“I feel I kind of ruined my life by going to college,” Jackie Krowen said. She first took out student loans at 19, to go to community college in Oregon. She borrowed more when she transferred to Portland State University, and even more to go to nursing school at the University of Rochester in New York. Now, more than $150,000 in debt, Krowen told Consumer Reports that she cannot buy a house and fears the specter of her non-dischargeable debt will follow her for the rest of her life.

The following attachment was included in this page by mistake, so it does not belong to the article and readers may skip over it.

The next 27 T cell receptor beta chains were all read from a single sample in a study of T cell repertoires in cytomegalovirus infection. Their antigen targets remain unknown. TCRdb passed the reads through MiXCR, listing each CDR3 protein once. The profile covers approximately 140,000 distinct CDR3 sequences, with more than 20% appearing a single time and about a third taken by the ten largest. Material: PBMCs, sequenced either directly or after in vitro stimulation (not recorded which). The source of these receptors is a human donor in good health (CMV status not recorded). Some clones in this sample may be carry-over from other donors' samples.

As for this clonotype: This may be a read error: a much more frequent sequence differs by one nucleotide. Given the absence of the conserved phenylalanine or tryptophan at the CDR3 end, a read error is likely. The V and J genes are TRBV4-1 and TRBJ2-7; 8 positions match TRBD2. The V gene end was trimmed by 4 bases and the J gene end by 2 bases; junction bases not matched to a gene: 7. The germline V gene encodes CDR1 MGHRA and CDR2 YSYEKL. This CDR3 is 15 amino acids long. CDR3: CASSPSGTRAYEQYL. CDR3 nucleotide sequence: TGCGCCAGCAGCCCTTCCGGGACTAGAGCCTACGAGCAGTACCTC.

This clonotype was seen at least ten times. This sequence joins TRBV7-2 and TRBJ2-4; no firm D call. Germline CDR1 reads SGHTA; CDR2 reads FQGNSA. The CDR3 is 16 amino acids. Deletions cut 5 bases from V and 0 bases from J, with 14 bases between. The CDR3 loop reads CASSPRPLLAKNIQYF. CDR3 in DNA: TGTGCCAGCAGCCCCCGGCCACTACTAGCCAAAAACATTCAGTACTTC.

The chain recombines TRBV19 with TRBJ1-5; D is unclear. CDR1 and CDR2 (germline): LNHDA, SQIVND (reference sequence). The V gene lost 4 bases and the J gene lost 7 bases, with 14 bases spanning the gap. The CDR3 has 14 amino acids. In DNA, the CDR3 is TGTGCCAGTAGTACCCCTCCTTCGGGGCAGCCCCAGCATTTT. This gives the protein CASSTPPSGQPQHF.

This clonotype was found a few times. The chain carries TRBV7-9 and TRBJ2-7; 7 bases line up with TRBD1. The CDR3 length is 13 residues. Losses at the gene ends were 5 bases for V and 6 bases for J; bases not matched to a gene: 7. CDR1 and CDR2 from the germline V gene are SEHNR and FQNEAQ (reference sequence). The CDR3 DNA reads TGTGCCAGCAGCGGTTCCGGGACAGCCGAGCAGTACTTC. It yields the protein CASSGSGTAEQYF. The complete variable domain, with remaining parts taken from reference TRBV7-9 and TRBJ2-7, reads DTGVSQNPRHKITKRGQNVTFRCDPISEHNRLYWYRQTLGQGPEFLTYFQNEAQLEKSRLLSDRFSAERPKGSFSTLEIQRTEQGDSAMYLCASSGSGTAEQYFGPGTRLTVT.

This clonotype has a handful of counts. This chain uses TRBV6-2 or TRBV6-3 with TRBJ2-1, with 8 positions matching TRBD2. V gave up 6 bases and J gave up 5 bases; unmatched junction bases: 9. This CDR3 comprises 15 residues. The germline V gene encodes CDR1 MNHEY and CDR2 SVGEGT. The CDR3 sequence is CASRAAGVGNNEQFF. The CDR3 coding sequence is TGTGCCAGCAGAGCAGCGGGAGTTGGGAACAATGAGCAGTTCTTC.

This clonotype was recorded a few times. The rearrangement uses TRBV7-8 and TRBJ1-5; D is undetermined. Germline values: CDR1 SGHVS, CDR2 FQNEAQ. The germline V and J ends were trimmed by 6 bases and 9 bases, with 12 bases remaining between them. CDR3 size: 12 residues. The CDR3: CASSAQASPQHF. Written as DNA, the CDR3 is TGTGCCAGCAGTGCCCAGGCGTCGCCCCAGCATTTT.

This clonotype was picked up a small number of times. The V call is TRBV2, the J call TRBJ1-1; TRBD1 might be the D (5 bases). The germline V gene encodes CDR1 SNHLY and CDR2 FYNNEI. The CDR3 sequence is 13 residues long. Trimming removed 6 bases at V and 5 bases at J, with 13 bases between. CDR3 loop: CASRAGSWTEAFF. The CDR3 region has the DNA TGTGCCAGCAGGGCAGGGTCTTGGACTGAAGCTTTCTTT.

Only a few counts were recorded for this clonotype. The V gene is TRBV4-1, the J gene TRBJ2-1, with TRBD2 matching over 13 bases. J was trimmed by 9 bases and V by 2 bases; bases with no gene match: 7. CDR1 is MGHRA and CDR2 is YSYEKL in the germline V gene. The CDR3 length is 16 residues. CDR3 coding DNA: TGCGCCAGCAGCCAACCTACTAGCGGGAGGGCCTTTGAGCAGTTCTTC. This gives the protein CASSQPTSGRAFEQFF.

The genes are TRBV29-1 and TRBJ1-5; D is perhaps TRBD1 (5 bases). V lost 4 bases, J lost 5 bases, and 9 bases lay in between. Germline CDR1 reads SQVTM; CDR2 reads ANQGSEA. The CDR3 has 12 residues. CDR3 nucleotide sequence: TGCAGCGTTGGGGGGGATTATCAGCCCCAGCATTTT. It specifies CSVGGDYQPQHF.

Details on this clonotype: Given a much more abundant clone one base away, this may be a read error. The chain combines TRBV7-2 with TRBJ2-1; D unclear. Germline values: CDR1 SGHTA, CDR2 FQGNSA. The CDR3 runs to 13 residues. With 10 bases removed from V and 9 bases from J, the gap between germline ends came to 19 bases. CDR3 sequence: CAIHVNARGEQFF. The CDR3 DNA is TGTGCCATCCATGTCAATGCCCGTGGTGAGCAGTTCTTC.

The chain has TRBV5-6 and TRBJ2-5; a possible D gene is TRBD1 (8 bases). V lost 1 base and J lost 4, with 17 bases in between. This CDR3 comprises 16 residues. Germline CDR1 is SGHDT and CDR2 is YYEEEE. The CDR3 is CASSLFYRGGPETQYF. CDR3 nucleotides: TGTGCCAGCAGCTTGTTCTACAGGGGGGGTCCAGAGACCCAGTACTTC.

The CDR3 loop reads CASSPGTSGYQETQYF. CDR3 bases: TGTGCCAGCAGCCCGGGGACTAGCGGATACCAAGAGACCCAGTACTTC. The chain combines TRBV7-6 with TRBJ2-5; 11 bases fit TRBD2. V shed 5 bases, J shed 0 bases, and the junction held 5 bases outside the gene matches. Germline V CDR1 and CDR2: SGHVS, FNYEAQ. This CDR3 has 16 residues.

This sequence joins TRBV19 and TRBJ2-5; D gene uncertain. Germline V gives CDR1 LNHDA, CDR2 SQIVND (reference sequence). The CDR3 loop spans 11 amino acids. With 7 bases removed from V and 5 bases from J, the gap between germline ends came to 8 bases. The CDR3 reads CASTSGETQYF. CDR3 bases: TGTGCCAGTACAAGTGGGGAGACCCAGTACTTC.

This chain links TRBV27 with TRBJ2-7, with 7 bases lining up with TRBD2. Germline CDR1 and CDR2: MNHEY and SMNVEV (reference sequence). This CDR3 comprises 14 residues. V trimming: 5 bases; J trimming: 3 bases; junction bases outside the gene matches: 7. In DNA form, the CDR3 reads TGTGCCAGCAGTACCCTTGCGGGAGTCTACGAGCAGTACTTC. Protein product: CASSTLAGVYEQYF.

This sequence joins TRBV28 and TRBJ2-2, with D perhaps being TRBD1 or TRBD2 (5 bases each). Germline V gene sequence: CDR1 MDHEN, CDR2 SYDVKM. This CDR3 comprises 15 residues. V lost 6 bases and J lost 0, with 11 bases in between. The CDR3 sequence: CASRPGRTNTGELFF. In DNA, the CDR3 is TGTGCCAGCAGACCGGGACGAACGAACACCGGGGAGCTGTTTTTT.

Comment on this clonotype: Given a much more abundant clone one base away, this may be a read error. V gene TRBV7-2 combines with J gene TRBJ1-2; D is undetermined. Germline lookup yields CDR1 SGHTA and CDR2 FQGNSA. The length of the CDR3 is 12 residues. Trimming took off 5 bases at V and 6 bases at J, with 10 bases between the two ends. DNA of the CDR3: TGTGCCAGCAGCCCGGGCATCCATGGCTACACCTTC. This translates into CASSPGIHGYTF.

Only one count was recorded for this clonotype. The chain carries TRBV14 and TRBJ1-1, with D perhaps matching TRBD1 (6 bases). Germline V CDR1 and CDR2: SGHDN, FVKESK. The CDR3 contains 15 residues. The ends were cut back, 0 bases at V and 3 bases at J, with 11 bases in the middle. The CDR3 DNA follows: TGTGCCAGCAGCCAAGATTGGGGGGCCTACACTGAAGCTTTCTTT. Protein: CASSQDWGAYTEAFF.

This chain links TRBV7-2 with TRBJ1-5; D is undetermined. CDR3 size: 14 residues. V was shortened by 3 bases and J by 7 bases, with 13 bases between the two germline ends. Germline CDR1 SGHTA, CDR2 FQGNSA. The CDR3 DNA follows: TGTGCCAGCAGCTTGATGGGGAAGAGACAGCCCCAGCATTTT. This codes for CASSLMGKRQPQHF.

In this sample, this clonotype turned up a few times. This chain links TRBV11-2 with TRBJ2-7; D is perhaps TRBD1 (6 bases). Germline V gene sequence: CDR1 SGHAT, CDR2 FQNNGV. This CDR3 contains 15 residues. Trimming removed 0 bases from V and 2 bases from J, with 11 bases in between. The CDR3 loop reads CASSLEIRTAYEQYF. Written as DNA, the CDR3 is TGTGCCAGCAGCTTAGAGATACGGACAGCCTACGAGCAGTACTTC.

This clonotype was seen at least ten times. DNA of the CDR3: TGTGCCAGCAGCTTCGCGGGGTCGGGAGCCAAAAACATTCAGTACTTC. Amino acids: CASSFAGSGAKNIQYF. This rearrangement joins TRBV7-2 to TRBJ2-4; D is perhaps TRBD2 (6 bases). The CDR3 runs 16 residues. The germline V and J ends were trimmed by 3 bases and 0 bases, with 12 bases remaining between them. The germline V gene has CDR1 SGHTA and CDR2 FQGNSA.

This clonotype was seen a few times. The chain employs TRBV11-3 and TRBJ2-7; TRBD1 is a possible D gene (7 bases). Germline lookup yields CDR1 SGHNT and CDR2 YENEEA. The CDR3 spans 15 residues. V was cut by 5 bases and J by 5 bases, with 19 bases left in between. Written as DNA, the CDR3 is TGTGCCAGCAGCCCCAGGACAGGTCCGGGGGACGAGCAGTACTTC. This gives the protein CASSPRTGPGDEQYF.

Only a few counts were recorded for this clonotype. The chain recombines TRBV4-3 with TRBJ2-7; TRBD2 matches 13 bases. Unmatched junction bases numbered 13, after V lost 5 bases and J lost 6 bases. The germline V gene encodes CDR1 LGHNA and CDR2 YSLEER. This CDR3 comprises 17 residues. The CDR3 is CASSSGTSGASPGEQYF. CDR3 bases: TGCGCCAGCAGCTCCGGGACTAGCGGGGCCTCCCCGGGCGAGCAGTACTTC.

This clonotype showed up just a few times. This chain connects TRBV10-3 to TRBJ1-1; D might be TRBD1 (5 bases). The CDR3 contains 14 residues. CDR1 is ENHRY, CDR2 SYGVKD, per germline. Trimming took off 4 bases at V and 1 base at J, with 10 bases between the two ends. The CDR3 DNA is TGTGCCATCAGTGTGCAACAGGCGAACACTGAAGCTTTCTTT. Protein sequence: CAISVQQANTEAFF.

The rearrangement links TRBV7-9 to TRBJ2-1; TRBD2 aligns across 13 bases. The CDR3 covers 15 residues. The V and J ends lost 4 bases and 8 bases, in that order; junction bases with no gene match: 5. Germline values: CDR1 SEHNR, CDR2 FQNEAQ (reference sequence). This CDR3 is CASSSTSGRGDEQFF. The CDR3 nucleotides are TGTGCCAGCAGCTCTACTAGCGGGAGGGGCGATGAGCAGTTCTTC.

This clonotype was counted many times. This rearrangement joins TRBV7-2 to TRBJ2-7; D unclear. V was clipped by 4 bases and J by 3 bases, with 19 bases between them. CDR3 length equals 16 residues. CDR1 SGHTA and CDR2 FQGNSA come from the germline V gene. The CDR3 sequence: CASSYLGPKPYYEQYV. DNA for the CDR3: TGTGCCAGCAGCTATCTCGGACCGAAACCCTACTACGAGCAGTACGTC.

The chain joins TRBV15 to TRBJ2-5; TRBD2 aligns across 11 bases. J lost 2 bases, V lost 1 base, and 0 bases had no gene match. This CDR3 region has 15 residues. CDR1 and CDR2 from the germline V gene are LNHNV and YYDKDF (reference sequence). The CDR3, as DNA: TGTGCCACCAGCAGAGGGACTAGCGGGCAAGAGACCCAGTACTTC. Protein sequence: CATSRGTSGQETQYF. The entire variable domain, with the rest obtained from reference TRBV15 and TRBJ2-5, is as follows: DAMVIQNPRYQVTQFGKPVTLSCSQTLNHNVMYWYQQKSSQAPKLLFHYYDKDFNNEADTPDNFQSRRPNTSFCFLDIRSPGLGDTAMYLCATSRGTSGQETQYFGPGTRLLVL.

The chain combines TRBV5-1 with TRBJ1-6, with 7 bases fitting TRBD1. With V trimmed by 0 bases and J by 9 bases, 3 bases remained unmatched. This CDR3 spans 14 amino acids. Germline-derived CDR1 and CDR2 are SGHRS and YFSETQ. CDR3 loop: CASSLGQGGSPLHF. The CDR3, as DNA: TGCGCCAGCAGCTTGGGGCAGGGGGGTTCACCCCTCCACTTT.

I read Jackie’s story earlier this summer, and I thought about it constantly while reading the student debt report from the White House’s Council of Economic Advisers, which was released today. There’s no doubt that Jackie’s situation is disturbing and sad. It’s not unique: There are many students for whom college is not that promised ticket to the middle class, but rather an albatross that punishes their early adulthood. They are tens of thousands of dollars in debt, in jobs paying half what they expected to earn after college. They cannot buy a home, start a business. They are even afraid to get married and have a kid.